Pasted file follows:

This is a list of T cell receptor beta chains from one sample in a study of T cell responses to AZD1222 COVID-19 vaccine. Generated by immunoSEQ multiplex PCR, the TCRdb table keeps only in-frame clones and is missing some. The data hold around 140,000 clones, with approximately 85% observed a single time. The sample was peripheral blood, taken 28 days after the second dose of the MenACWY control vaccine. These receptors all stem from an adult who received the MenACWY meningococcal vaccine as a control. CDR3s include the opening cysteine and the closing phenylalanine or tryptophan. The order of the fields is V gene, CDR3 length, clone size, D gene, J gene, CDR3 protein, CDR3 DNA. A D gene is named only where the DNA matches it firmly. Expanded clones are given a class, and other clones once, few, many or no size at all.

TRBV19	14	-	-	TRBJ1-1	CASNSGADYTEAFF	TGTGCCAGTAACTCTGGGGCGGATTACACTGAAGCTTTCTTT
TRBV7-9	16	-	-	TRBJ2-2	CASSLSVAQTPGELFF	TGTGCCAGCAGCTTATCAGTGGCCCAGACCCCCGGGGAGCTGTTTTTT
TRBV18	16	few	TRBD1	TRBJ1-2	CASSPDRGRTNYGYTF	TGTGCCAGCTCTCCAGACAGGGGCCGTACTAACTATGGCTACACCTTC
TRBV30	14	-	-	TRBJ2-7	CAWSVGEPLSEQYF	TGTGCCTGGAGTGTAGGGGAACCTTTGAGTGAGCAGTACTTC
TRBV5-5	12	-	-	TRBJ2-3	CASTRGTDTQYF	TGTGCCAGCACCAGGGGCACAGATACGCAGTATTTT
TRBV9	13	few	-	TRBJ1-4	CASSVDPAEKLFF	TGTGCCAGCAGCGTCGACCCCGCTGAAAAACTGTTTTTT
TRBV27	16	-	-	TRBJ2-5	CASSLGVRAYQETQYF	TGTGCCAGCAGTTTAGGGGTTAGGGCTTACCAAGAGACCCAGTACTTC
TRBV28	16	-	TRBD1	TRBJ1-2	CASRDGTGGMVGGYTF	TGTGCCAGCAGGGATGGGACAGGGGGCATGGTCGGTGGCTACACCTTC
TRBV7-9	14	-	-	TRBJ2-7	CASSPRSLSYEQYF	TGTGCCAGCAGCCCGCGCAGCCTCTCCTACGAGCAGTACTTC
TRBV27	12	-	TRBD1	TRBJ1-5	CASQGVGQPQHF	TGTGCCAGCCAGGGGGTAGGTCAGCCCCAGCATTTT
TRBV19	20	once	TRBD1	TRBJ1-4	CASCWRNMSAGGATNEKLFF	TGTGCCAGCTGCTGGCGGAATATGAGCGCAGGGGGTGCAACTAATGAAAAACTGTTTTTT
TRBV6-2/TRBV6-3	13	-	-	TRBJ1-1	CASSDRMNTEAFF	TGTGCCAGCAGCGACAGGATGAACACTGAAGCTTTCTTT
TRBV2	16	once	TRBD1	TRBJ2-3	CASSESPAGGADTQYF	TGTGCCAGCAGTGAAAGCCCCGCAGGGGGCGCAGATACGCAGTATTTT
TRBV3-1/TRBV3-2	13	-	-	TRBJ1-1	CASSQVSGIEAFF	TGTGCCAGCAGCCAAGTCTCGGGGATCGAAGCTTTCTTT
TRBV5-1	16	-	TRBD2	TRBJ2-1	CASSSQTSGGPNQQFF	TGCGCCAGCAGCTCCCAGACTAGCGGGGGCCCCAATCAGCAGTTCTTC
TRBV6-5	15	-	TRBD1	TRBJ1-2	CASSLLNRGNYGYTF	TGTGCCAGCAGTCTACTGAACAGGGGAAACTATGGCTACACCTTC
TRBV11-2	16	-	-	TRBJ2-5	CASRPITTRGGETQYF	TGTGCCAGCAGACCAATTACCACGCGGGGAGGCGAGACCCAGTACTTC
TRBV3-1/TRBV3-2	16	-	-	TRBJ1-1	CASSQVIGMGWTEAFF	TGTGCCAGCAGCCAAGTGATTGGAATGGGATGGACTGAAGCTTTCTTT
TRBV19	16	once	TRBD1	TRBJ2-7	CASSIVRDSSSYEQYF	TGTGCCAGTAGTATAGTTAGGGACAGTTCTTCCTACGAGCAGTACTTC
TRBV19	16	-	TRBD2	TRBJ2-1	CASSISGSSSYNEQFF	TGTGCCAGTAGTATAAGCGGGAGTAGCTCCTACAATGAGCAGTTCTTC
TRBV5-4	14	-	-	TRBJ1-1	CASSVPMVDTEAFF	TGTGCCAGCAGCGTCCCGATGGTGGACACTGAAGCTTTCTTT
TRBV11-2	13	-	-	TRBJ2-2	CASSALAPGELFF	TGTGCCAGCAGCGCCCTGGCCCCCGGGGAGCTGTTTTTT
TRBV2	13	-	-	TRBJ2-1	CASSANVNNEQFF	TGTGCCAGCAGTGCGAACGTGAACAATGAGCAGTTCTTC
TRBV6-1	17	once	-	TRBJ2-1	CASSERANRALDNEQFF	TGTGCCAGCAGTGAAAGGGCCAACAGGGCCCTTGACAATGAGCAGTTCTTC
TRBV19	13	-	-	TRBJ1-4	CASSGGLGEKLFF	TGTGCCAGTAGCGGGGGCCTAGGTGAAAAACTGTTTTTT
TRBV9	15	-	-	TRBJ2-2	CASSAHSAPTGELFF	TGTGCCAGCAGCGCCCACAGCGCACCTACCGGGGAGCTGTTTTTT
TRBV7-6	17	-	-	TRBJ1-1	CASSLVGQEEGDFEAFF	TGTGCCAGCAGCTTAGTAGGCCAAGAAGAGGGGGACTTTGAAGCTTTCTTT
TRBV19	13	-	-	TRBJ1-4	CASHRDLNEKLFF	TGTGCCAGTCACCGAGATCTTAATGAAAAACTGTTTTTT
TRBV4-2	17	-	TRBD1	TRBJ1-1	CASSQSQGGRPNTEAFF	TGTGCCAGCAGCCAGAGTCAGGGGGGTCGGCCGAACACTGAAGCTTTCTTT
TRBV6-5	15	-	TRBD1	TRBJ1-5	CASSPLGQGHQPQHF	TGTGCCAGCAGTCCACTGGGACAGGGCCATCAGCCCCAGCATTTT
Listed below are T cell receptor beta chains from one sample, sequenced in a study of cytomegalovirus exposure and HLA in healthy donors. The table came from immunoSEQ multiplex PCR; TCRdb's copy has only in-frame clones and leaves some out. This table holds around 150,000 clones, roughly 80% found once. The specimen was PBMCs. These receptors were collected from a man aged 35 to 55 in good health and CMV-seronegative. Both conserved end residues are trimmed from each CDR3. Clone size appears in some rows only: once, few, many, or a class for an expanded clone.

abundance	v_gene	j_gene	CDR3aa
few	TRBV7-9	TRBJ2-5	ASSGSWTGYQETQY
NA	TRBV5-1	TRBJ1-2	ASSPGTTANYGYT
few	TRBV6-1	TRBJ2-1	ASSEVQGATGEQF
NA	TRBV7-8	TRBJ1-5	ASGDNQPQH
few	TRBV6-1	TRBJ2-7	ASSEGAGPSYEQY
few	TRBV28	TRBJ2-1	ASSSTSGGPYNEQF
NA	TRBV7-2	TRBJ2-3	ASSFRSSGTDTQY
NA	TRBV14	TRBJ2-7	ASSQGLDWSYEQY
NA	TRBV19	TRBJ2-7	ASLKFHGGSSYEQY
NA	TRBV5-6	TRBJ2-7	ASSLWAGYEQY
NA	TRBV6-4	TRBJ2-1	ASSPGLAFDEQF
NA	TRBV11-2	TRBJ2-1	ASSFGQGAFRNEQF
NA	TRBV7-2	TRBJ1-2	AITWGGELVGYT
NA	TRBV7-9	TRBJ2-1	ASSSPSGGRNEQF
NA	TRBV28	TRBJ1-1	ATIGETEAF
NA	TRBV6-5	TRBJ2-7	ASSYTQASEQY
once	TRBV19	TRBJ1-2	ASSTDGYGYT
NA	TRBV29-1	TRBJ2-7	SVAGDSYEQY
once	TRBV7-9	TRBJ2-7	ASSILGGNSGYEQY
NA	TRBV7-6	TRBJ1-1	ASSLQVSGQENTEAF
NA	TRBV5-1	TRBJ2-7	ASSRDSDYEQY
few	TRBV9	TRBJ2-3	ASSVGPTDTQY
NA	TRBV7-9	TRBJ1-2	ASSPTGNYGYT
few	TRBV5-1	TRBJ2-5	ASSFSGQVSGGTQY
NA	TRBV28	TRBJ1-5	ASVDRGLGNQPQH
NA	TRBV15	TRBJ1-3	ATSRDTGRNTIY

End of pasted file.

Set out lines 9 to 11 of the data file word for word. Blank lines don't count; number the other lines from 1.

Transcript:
TRBV28	16	-	TRBD1	TRBJ1-2	CASRDGTGGMVGGYTF	TGTGCCAGCAGGGATGGGACAGGGGGCATGGTCGGTGGCTACACCTTC
TRBV7-9	14	-	-	TRBJ2-7	CASSPRSLSYEQYF	TGTGCCAGCAGCCCGCGCAGCCTCTCCTACGAGCAGTACTTC
TRBV27	12	-	TRBD1	TRBJ1-5	CASQGVGQPQHF	TGTGCCAGCCAGGGGGTAGGTCAGCCCCAGCATTTT